Pull Your Weight
A true measure of strength that is often missing from many programs is the pull-up; it is truly one of the best ways to determine and improve upper body strength. It is a multi-joint movement that increases strength and stability of the entire shoulder girdle. Pull-ups build your lats, traps, teres minor, deltoids, rhomboids, biceps, forearms, as well as your abdominal muscles and pelvic floor. Pull-ups are superior for muscle hypertrophy and injury prevention. If pull-ups are missing from your program, be sure to add them in.
If you frequent the gym you’re probably familiar with the gym colloquialism “Monday is international chest day” and there is no lack of benching on said day. For the sake of argument, let’s deem Tuesday “leg day”, wherein we find people committed to squatting and lunging. And thus, if Wednesday is “back day,” it would be common to see lines forming around the lat pulldown machine instead of crowds at the pull-up bar executing this excellent back exercise. One reason for this is that the pull-up is no easy task with many people unable to perform even one.
What if I can’t do a pull-up?
If you find yourself unable to execute a pull-up, follow these simple steps to get you started:
- The first thing you need to do is work on your dead hang. This will help build grip strength and a strong grip is very important when trying to lift your entire body-weight. Begin with hanging from a bar as long as possible.
- As your hang time increases, try a thicker bar, add weight to your body, and/or use less fingers in contact with the bar.
- Once you’ve mastered the dead hang position, start working on your isometric hold from the top position (use a step to get up into the top pull-up position). Hold this contraction for as long as possible. As your time under tension improves, practice the negative portion of the pull-up, by holding that top position for a few seconds, then as slowly and as controlled as possible descend until your arms are straight and you are back into the dead hang.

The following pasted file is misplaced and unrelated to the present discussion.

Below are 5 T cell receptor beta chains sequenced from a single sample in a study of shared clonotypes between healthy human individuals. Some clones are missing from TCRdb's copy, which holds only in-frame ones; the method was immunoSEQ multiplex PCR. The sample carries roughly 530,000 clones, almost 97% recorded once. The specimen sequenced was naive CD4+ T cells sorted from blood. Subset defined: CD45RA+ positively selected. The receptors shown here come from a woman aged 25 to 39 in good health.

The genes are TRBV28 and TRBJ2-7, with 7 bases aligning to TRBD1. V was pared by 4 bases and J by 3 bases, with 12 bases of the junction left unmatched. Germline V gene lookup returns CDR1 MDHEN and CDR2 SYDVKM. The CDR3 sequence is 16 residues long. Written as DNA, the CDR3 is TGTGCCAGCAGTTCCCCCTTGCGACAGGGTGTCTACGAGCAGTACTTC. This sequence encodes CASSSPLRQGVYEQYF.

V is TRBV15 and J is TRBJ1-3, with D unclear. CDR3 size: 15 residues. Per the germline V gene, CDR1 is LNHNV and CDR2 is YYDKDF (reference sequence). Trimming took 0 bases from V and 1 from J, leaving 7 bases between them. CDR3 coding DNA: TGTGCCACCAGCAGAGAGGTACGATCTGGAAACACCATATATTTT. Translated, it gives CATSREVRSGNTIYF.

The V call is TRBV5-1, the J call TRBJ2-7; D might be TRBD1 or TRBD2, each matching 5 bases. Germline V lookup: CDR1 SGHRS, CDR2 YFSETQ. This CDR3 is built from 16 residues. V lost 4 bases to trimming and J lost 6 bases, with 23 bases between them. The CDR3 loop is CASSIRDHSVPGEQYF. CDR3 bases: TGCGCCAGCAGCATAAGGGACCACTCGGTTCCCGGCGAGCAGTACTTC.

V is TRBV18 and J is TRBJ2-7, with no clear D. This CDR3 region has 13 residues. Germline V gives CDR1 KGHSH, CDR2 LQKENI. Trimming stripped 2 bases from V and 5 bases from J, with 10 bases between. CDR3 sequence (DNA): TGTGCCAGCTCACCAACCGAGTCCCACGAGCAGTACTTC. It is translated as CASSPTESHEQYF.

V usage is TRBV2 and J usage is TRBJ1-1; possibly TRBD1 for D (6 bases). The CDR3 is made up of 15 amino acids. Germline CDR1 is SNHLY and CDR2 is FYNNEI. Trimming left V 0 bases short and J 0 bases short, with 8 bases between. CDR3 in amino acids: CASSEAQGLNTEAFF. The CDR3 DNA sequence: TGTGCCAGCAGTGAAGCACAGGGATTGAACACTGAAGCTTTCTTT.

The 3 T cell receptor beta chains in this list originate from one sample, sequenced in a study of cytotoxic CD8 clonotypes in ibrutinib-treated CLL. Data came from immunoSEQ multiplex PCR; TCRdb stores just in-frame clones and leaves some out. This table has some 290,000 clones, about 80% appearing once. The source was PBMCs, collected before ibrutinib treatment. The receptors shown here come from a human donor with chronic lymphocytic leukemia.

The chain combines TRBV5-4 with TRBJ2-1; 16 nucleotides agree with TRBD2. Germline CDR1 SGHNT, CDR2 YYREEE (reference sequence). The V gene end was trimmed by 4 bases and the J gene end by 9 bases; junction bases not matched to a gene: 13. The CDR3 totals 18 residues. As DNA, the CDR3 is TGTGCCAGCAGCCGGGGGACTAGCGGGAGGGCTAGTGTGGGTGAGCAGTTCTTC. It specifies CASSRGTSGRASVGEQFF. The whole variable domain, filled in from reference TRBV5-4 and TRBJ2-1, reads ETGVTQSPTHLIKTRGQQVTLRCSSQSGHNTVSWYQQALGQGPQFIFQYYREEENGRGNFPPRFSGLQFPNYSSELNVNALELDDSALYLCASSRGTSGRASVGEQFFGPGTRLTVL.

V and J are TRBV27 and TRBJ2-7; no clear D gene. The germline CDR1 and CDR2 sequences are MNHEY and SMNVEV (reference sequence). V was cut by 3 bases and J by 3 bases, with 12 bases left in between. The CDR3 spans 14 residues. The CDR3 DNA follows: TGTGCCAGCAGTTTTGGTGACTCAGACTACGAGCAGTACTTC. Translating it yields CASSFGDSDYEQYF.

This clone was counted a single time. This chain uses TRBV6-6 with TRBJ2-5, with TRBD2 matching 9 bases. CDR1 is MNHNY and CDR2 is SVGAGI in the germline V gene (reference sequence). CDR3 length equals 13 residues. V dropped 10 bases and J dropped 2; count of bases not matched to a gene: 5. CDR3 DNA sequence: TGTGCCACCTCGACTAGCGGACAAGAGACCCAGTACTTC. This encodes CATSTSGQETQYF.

Assisted pull-ups are another great place to start. With a partner, assist one another (with minimal support, it should still be a challenge) by holding onto your partner’s ribs or hips from behind to complete a proper pull-up. Your gym may have an assisted pull-up machine that uses the same principle, which is another great way to start building a pull-up foundation.
How to do a pull-up
A proper pull-up starts from a dead hang using an overhand or pronated grip (palms facing away from you). Then you will enter the upward phase or pulling up of your body. This involves flexing your elbows and adduction of the shoulder steadily until the chin clears the bar. The downward phase involves the extension of the elbows and abduction of the shoulder. Alternatively, an underhand or supinated grip (palms facing you) may be used. This is referred to as a “chin-up.” Both exercises strengthen the muscles of the shoulders, back and arms in slightly different ways. Chin-ups are done by extension of the shoulder joint in the upward phase, where the elbows flex and come back and down from the front of the body, resulting in more bicep work. For the most part, individuals are more adept at chin-ups than pull-ups because they are generally easier to perform, which is why one must challenge themselves to conquer the pull-up. Variety is the key to a successful workout plan, so incorporate both pull-ups and chin-ups into your program.
Some common mistakes when performing pull-ups are:
- Bending and swinging at the knees and hips to use momentum to propel above the bar;
- Not clearing the bar with your chin; and,
- Not reaching full elbow extension between reps.
Once mastered, there are many variations of pull-ups to try. Changing grips, hand positions or adding weight to your body, you can keep pull-ups a challenging and beneficial part of your routine. Make it a staple in your routine and reap the benefits of a strong back and prepare to “pull your weight.”
Dan Edmunds C.S.C.S and Matt Johnson PTS